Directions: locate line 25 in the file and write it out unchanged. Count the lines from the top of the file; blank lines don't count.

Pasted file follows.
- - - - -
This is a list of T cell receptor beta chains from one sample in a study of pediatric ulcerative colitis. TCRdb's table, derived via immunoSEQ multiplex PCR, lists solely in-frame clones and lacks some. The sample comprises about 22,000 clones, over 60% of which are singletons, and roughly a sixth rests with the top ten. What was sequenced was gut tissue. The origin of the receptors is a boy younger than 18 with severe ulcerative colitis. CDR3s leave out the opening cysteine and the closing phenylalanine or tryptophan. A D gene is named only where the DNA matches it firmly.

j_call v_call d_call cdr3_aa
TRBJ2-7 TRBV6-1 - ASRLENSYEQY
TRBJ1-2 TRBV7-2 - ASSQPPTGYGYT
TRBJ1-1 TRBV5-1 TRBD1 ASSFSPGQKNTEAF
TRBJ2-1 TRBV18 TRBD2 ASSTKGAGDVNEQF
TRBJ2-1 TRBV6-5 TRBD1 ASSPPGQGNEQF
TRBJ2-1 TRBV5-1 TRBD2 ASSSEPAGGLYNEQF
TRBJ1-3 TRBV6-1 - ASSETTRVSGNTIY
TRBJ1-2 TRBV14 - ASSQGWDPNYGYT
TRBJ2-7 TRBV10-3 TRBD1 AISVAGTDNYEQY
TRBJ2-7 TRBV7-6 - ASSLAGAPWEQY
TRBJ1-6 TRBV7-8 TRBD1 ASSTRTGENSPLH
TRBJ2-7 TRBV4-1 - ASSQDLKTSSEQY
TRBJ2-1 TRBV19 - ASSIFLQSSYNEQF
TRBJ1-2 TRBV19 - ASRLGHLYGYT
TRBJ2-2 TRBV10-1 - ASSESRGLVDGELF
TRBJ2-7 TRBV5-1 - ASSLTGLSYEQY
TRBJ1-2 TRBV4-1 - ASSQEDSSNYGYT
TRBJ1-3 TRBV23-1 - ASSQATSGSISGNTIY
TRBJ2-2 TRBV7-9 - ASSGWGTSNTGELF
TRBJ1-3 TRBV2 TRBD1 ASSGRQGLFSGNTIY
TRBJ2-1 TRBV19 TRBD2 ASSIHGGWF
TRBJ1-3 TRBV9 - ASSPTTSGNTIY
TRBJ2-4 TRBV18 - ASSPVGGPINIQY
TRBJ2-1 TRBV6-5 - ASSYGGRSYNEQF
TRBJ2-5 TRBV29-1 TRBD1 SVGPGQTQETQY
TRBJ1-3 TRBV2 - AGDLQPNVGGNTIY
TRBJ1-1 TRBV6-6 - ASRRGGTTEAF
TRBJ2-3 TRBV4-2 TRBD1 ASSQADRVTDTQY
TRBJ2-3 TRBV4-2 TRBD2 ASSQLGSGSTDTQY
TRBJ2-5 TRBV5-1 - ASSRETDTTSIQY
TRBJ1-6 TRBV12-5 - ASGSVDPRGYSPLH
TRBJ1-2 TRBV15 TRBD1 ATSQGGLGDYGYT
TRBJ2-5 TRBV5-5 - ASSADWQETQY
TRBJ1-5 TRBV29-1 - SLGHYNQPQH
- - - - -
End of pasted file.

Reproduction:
TRBJ2-4 TRBV18 - ASSPVGGPINIQY